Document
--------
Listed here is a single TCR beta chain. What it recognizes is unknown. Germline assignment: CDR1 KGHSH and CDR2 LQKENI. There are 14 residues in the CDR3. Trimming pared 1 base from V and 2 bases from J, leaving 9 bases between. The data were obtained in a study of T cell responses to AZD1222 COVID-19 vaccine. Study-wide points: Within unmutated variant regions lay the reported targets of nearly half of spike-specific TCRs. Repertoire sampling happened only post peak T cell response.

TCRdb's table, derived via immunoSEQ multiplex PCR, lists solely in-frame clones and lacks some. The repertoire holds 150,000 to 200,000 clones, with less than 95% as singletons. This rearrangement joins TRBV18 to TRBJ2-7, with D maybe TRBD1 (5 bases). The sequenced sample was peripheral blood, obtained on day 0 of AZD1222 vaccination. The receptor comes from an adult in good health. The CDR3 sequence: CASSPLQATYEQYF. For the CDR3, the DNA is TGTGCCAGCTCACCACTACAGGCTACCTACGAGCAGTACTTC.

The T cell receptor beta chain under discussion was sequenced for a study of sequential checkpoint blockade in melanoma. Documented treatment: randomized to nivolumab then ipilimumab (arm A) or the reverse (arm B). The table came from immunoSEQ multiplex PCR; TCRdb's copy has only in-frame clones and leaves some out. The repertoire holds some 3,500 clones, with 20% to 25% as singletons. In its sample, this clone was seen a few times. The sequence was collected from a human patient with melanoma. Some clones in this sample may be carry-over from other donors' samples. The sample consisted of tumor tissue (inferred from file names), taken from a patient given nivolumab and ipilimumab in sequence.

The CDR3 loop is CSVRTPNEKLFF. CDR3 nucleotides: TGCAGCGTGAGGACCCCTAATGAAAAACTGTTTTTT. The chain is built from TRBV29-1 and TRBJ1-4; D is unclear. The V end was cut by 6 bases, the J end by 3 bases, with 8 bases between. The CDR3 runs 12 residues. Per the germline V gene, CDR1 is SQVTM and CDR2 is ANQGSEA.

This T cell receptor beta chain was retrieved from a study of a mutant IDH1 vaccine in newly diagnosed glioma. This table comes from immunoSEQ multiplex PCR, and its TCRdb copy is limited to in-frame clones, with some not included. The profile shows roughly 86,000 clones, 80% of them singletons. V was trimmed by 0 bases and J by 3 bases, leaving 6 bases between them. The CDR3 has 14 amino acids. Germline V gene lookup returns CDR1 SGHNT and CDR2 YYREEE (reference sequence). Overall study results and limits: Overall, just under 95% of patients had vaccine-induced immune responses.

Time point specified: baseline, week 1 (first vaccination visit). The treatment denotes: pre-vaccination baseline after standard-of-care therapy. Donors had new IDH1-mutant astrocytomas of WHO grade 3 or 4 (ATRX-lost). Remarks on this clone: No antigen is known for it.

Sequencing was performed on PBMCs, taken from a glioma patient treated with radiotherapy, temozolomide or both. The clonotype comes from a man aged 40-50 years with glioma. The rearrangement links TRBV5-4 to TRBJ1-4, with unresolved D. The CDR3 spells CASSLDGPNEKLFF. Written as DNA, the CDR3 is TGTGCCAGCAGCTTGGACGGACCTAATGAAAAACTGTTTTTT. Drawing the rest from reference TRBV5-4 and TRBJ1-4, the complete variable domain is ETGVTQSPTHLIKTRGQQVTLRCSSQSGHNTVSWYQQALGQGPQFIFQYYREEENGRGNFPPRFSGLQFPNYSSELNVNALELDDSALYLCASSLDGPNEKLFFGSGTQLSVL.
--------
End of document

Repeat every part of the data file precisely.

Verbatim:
Listed here is a single TCR beta chain. What it recognizes is unknown. Germline assignment: CDR1 KGHSH and CDR2 LQKENI. There are 14 residues in the CDR3. Trimming pared 1 base from V and 2 bases from J, leaving 9 bases between. The data were obtained in a study of T cell responses to AZD1222 COVID-19 vaccine. Study-wide points: Within unmutated variant regions lay the reported targets of nearly half of spike-specific TCRs. Repertoire sampling happened only post peak T cell response.

TCRdb's table, derived via immunoSEQ multiplex PCR, lists solely in-frame clones and lacks some. The repertoire holds 150,000 to 200,000 clones, with less than 95% as singletons. This rearrangement joins TRBV18 to TRBJ2-7, with D maybe TRBD1 (5 bases). The sequenced sample was peripheral blood, obtained on day 0 of AZD1222 vaccination. The receptor comes from an adult in good health. The CDR3 sequence: CASSPLQATYEQYF. For the CDR3, the DNA is TGTGCCAGCTCACCACTACAGGCTACCTACGAGCAGTACTTC.

The T cell receptor beta chain under discussion was sequenced for a study of sequential checkpoint blockade in melanoma. Documented treatment: randomized to nivolumab then ipilimumab (arm A) or the reverse (arm B). The table came from immunoSEQ multiplex PCR; TCRdb's copy has only in-frame clones and leaves some out. The repertoire holds some 3,500 clones, with 20% to 25% as singletons. In its sample, this clone was seen a few times. The sequence was collected from a human patient with melanoma. Some clones in this sample may be carry-over from other donors' samples. The sample consisted of tumor tissue (inferred from file names), taken from a patient given nivolumab and ipilimumab in sequence.

The CDR3 loop is CSVRTPNEKLFF. CDR3 nucleotides: TGCAGCGTGAGGACCCCTAATGAAAAACTGTTTTTT. The chain is built from TRBV29-1 and TRBJ1-4; D is unclear. The V end was cut by 6 bases, the J end by 3 bases, with 8 bases between. The CDR3 runs 12 residues. Per the germline V gene, CDR1 is SQVTM and CDR2 is ANQGSEA.

This T cell receptor beta chain was retrieved from a study of a mutant IDH1 vaccine in newly diagnosed glioma. This table comes from immunoSEQ multiplex PCR, and its TCRdb copy is limited to in-frame clones, with some not included. The profile shows roughly 86,000 clones, 80% of them singletons. V was trimmed by 0 bases and J by 3 bases, leaving 6 bases between them. The CDR3 has 14 amino acids. Germline V gene lookup returns CDR1 SGHNT and CDR2 YYREEE (reference sequence). Overall study results and limits: Overall, just under 95% of patients had vaccine-induced immune responses.

Time point specified: baseline, week 1 (first vaccination visit). The treatment denotes: pre-vaccination baseline after standard-of-care therapy. Donors had new IDH1-mutant astrocytomas of WHO grade 3 or 4 (ATRX-lost). Remarks on this clone: No antigen is known for it.

Sequencing was performed on PBMCs, taken from a glioma patient treated with radiotherapy, temozolomide or both. The clonotype comes from a man aged 40-50 years with glioma. The rearrangement links TRBV5-4 to TRBJ1-4, with unresolved D. The CDR3 spells CASSLDGPNEKLFF. Written as DNA, the CDR3 is TGTGCCAGCAGCTTGGACGGACCTAATGAAAAACTGTTTTTT. Drawing the rest from reference TRBV5-4 and TRBJ1-4, the complete variable domain is ETGVTQSPTHLIKTRGQQVTLRCSSQSGHNTVSWYQQALGQGPQFIFQYYREEENGRGNFPPRFSGLQFPNYSSELNVNALELDDSALYLCASSLDGPNEKLFFGSGTQLSVL.